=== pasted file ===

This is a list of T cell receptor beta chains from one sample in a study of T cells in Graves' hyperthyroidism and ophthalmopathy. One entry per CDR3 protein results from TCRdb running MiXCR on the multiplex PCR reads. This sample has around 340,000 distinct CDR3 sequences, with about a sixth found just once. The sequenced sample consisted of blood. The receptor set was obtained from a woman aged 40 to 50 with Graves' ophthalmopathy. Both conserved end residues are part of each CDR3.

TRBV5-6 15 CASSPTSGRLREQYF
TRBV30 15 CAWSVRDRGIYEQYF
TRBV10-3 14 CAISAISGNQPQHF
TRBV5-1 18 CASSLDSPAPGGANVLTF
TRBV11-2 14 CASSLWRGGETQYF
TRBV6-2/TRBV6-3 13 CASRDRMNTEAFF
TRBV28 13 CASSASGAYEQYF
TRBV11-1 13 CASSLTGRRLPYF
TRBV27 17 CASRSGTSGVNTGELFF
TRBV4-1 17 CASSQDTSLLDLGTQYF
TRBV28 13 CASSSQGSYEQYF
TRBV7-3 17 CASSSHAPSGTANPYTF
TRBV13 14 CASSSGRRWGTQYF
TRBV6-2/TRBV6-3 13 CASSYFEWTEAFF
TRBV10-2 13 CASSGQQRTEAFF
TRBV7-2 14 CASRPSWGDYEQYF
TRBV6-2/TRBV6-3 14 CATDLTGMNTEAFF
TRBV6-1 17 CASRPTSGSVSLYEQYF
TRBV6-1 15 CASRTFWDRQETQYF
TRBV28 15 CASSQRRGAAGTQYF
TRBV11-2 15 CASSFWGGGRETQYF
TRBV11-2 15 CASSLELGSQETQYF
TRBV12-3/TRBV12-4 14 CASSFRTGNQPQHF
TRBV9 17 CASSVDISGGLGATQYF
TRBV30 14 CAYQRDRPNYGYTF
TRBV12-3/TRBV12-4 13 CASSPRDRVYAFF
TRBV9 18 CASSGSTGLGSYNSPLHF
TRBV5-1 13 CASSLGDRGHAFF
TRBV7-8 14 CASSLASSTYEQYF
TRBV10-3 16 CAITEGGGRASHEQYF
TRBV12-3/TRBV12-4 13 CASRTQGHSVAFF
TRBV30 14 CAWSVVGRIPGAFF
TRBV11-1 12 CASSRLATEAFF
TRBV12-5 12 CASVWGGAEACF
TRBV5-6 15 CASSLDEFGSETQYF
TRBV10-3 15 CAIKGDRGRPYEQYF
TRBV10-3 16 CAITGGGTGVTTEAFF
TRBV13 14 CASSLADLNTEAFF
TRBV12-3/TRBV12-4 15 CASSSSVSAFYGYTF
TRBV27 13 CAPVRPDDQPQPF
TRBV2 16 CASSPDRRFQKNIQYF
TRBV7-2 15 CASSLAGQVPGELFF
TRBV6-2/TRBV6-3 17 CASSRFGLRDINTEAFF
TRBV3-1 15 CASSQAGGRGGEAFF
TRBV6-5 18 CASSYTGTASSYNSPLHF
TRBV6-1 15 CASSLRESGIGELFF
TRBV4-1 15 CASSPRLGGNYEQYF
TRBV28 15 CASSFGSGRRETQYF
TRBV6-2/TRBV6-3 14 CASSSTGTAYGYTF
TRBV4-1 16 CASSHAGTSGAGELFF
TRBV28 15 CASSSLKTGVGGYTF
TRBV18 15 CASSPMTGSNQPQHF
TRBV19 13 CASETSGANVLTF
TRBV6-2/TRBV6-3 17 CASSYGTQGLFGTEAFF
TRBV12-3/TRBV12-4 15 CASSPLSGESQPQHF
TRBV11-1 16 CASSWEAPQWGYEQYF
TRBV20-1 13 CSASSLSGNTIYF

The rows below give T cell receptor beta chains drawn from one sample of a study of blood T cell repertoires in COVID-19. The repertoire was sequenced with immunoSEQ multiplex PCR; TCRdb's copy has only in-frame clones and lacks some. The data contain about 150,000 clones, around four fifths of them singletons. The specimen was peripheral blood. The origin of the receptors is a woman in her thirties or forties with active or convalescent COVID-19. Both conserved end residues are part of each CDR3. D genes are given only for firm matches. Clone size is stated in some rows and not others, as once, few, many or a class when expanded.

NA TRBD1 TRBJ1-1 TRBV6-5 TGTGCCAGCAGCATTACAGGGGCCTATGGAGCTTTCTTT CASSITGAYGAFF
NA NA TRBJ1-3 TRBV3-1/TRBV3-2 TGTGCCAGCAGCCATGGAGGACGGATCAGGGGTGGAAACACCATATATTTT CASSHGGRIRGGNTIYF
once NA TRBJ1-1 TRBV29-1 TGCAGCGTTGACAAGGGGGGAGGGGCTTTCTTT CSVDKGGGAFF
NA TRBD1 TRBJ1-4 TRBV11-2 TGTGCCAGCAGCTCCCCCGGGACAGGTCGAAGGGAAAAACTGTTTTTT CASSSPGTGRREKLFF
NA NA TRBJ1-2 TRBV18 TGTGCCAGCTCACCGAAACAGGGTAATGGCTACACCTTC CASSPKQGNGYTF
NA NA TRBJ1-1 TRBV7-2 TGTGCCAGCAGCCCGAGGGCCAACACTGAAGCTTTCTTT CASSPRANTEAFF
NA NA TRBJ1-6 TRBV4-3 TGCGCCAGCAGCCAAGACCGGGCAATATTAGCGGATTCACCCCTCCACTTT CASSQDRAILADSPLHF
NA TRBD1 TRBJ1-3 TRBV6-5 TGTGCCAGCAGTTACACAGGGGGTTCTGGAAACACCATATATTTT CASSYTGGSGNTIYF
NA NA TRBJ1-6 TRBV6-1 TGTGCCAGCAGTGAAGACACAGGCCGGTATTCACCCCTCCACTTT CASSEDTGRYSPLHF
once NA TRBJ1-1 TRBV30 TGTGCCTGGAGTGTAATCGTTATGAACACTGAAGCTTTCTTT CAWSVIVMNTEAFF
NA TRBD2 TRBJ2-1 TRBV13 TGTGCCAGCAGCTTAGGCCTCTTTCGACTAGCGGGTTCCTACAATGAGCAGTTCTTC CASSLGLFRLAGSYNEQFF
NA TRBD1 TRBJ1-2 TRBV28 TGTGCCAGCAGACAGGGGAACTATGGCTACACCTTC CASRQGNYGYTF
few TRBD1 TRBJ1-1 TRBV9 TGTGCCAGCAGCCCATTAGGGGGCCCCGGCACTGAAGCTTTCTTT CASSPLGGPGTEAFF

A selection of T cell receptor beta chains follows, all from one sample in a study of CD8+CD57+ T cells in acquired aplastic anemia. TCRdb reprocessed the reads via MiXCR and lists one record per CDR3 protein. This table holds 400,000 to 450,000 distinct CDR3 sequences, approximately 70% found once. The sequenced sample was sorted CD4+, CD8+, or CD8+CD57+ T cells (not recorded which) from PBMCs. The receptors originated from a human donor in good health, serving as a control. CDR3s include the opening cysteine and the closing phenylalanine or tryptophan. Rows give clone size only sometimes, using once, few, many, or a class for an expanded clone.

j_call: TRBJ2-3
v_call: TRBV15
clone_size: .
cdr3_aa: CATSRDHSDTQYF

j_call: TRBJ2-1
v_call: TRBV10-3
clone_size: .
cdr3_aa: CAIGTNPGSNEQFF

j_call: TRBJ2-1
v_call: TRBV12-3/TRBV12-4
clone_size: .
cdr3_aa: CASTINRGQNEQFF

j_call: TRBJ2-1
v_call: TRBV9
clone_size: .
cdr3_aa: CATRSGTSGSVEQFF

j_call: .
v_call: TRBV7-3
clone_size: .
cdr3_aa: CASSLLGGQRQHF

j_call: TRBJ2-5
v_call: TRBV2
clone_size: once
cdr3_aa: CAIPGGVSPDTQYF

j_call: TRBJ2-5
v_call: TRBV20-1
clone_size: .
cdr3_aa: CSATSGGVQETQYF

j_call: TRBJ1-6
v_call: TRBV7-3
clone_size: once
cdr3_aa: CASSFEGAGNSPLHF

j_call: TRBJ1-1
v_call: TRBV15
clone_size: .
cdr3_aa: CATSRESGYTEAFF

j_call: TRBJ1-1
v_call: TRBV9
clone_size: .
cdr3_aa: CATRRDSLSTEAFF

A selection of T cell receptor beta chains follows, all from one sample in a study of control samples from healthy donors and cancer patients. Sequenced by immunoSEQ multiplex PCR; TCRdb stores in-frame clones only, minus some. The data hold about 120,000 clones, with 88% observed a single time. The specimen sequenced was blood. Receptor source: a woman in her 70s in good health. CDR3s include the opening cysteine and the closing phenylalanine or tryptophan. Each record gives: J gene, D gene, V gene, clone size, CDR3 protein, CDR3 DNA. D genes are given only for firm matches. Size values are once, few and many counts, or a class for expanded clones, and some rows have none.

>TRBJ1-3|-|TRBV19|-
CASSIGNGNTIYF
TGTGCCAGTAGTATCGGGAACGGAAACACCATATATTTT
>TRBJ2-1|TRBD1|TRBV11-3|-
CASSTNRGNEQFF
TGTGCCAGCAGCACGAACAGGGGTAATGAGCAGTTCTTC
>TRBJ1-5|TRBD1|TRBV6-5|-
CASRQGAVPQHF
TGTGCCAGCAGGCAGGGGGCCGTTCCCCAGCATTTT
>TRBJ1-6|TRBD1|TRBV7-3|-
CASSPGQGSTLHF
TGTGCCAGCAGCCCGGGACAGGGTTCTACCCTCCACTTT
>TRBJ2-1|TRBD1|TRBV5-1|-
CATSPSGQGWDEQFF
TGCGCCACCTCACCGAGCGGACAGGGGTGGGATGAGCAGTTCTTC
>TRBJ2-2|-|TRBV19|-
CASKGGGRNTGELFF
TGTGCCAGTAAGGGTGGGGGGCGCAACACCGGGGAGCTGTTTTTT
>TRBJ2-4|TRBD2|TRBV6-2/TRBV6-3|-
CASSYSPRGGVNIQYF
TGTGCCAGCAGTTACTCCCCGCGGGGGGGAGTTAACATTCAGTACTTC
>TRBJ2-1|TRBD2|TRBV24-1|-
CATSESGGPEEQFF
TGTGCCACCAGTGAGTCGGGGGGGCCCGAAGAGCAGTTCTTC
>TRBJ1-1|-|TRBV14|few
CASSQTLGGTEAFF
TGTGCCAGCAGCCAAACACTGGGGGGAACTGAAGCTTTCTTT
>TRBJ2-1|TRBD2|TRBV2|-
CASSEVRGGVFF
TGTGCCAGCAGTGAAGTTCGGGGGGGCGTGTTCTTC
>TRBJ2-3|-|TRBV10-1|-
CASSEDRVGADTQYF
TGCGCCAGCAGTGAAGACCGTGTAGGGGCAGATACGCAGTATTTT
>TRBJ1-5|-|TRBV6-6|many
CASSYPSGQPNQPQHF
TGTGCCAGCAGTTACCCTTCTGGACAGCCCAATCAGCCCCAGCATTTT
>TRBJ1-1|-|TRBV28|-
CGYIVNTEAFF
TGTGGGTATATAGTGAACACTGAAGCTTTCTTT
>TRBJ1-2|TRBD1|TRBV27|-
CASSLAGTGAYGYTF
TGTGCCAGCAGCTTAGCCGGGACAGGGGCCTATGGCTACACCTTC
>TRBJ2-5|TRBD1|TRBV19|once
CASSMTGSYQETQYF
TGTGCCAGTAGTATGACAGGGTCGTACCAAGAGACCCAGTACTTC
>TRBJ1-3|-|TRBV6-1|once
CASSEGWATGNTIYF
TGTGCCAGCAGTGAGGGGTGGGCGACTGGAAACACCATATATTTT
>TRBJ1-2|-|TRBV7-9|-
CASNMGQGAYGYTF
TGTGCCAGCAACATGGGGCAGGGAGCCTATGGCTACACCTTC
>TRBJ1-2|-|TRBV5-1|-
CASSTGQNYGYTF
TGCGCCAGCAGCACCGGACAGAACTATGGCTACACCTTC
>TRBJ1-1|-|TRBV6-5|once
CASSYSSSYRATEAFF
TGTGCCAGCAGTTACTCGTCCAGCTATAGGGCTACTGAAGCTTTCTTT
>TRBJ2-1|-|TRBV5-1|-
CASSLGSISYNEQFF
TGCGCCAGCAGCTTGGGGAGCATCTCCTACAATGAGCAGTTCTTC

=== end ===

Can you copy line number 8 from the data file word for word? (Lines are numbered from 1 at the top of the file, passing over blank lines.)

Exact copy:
TRBV28 13 CASSASGAYEQYF